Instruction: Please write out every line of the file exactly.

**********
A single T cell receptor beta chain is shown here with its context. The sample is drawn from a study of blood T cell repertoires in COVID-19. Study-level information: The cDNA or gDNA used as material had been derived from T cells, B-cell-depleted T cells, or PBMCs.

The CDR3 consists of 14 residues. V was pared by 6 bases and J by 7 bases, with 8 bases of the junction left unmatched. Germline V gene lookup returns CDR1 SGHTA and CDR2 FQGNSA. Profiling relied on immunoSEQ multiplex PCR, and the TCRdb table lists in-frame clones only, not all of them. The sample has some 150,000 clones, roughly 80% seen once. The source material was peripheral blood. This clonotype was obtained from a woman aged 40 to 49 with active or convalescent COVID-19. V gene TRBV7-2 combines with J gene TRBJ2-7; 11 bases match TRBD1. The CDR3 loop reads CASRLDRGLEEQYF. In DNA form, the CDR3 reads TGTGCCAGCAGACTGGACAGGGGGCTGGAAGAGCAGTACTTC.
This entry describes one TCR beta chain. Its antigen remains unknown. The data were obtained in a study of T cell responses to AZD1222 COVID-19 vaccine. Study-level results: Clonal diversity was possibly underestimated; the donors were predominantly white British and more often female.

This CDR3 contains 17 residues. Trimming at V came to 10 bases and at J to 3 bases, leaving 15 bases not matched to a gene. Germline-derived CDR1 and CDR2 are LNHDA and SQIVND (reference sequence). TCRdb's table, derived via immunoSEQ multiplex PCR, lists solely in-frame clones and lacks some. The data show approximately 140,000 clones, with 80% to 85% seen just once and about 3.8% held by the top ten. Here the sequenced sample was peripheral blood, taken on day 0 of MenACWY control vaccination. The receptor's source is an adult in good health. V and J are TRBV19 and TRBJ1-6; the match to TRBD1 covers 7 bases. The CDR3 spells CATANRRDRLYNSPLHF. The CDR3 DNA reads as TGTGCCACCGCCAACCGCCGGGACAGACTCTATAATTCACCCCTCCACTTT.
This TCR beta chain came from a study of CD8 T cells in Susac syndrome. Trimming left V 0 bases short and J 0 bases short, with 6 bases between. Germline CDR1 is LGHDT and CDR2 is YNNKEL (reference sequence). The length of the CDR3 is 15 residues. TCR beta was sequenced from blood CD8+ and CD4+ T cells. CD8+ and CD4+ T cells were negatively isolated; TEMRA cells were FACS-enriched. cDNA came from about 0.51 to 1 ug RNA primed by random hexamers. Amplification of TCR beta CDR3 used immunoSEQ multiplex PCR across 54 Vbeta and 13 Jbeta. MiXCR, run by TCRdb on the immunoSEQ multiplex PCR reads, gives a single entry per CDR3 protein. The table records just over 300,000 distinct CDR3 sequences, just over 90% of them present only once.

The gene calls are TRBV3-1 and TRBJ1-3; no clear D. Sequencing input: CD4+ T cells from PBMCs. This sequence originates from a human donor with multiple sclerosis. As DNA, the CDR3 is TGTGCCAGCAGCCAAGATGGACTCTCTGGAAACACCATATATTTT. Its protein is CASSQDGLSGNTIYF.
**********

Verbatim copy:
A single T cell receptor beta chain is shown here with its context. The sample is drawn from a study of blood T cell repertoires in COVID-19. Study-level information: The cDNA or gDNA used as material had been derived from T cells, B-cell-depleted T cells, or PBMCs.

The CDR3 consists of 14 residues. V was pared by 6 bases and J by 7 bases, with 8 bases of the junction left unmatched. Germline V gene lookup returns CDR1 SGHTA and CDR2 FQGNSA. Profiling relied on immunoSEQ multiplex PCR, and the TCRdb table lists in-frame clones only, not all of them. The sample has some 150,000 clones, roughly 80% seen once. The source material was peripheral blood. This clonotype was obtained from a woman aged 40 to 49 with active or convalescent COVID-19. V gene TRBV7-2 combines with J gene TRBJ2-7; 11 bases match TRBD1. The CDR3 loop reads CASRLDRGLEEQYF. In DNA form, the CDR3 reads TGTGCCAGCAGACTGGACAGGGGGCTGGAAGAGCAGTACTTC.
This entry describes one TCR beta chain. Its antigen remains unknown. The data were obtained in a study of T cell responses to AZD1222 COVID-19 vaccine. Study-level results: Clonal diversity was possibly underestimated; the donors were predominantly white British and more often female.

This CDR3 contains 17 residues. Trimming at V came to 10 bases and at J to 3 bases, leaving 15 bases not matched to a gene. Germline-derived CDR1 and CDR2 are LNHDA and SQIVND (reference sequence). TCRdb's table, derived via immunoSEQ multiplex PCR, lists solely in-frame clones and lacks some. The data show approximately 140,000 clones, with 80% to 85% seen just once and about 3.8% held by the top ten. Here the sequenced sample was peripheral blood, taken on day 0 of MenACWY control vaccination. The receptor's source is an adult in good health. V and J are TRBV19 and TRBJ1-6; the match to TRBD1 covers 7 bases. The CDR3 spells CATANRRDRLYNSPLHF. The CDR3 DNA reads as TGTGCCACCGCCAACCGCCGGGACAGACTCTATAATTCACCCCTCCACTTT.
This TCR beta chain came from a study of CD8 T cells in Susac syndrome. Trimming left V 0 bases short and J 0 bases short, with 6 bases between. Germline CDR1 is LGHDT and CDR2 is YNNKEL (reference sequence). The length of the CDR3 is 15 residues. TCR beta was sequenced from blood CD8+ and CD4+ T cells. CD8+ and CD4+ T cells were negatively isolated; TEMRA cells were FACS-enriched. cDNA came from about 0.51 to 1 ug RNA primed by random hexamers. Amplification of TCR beta CDR3 used immunoSEQ multiplex PCR across 54 Vbeta and 13 Jbeta. MiXCR, run by TCRdb on the immunoSEQ multiplex PCR reads, gives a single entry per CDR3 protein. The table records just over 300,000 distinct CDR3 sequences, just over 90% of them present only once.

The gene calls are TRBV3-1 and TRBJ1-3; no clear D. Sequencing input: CD4+ T cells from PBMCs. This sequence originates from a human donor with multiple sclerosis. As DNA, the CDR3 is TGTGCCAGCAGCCAAGATGGACTCTCTGGAAACACCATATATTTT. Its protein is CASSQDGLSGNTIYF.